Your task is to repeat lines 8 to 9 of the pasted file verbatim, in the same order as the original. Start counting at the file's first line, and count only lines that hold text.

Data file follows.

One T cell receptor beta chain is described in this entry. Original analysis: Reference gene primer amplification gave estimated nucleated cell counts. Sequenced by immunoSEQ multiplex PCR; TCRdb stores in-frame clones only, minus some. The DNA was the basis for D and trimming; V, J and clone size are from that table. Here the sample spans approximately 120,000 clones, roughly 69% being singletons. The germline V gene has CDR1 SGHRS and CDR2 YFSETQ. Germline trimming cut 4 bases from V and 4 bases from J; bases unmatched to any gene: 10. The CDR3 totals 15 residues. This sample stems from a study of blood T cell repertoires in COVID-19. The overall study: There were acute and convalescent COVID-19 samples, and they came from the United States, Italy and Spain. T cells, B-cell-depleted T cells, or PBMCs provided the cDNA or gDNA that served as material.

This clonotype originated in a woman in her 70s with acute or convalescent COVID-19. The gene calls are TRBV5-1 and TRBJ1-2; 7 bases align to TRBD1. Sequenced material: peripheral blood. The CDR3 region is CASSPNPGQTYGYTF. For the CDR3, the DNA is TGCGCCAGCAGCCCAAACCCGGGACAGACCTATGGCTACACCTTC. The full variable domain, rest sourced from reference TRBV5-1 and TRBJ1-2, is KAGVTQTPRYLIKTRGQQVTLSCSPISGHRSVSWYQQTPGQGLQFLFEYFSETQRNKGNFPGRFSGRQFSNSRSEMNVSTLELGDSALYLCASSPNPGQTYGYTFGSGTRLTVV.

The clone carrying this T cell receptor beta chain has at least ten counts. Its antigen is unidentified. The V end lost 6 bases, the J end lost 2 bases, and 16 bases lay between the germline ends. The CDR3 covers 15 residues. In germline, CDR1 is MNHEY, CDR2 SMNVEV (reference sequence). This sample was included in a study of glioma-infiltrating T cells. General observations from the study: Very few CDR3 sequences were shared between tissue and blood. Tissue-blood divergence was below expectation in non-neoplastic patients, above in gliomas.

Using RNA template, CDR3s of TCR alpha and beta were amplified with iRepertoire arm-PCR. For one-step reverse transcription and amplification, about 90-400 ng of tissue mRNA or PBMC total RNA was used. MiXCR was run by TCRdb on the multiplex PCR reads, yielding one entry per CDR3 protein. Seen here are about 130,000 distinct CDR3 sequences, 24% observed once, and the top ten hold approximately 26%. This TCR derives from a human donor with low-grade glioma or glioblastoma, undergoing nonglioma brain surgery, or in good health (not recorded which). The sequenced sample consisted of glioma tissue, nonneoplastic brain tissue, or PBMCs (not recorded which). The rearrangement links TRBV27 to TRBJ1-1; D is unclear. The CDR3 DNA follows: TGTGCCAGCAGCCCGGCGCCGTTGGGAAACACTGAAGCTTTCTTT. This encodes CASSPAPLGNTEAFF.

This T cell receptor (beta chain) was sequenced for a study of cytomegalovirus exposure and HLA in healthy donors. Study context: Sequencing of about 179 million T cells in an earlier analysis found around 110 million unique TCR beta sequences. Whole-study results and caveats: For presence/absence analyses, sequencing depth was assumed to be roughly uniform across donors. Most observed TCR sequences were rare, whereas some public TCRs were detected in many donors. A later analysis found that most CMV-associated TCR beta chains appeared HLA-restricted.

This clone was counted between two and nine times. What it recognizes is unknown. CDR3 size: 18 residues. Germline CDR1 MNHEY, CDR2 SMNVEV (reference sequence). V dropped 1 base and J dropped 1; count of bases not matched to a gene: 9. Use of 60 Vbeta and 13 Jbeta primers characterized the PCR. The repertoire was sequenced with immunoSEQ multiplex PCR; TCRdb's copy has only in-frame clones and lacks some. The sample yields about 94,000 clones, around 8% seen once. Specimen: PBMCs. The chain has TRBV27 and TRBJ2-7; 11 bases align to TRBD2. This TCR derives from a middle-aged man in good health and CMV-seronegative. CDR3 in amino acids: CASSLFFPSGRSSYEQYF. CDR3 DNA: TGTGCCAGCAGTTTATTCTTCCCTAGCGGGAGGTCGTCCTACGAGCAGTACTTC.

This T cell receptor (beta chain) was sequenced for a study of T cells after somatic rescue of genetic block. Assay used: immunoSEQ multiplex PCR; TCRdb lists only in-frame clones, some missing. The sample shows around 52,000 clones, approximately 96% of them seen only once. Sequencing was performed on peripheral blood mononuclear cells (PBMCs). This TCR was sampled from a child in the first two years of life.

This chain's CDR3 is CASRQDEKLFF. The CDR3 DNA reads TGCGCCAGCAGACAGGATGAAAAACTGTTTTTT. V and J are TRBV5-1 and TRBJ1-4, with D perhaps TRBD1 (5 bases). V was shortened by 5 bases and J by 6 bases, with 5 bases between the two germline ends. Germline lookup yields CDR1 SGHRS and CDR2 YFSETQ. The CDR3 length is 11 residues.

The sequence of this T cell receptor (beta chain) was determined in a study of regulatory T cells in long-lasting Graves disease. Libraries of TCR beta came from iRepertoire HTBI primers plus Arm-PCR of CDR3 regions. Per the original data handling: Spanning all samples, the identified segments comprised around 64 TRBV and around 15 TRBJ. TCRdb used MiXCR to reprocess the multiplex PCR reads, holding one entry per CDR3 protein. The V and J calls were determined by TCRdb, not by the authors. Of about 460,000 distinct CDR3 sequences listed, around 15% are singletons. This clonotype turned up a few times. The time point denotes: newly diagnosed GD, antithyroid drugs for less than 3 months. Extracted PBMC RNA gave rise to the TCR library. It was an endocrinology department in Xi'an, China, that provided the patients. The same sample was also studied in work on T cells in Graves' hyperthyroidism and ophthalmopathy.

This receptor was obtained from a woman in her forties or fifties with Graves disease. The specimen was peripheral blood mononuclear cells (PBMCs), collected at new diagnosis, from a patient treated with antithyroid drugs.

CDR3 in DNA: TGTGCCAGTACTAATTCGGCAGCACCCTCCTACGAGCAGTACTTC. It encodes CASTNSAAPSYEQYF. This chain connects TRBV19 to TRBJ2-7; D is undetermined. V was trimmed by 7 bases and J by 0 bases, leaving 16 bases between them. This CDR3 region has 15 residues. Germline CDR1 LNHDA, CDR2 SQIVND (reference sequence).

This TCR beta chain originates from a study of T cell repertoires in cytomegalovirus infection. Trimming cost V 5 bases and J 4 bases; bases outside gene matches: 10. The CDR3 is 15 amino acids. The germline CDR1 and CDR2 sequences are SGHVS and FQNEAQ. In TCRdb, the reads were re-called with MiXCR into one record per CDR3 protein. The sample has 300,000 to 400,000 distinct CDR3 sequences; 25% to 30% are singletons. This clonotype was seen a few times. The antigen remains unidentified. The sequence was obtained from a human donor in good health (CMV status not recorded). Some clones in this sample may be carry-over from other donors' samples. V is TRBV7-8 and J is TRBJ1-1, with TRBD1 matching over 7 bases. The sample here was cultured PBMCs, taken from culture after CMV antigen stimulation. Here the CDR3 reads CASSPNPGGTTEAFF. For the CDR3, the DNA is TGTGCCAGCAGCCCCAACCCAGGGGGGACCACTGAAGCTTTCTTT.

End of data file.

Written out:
This chain's CDR3 is CASRQDEKLFF. The CDR3 DNA reads TGCGCCAGCAGACAGGATGAAAAACTGTTTTTT. V and J are TRBV5-1 and TRBJ1-4, with D perhaps TRBD1 (5 bases). V was shortened by 5 bases and J by 6 bases, with 5 bases between the two germline ends. Germline lookup yields CDR1 SGHRS and CDR2 YFSETQ. The CDR3 length is 11 residues.

The sequence of this T cell receptor (beta chain) was determined in a study of regulatory T cells in long-lasting Graves disease. Libraries of TCR beta came from iRepertoire HTBI primers plus Arm-PCR of CDR3 regions. Per the original data handling: Spanning all samples, the identified segments comprised around 64 TRBV and around 15 TRBJ. TCRdb used MiXCR to reprocess the multiplex PCR reads, holding one entry per CDR3 protein. The V and J calls were determined by TCRdb, not by the authors. Of about 460,000 distinct CDR3 sequences listed, around 15% are singletons. This clonotype turned up a few times. The time point denotes: newly diagnosed GD, antithyroid drugs for less than 3 months. Extracted PBMC RNA gave rise to the TCR library. It was an endocrinology department in Xi'an, China, that provided the patients. The same sample was also studied in work on T cells in Graves' hyperthyroidism and ophthalmopathy.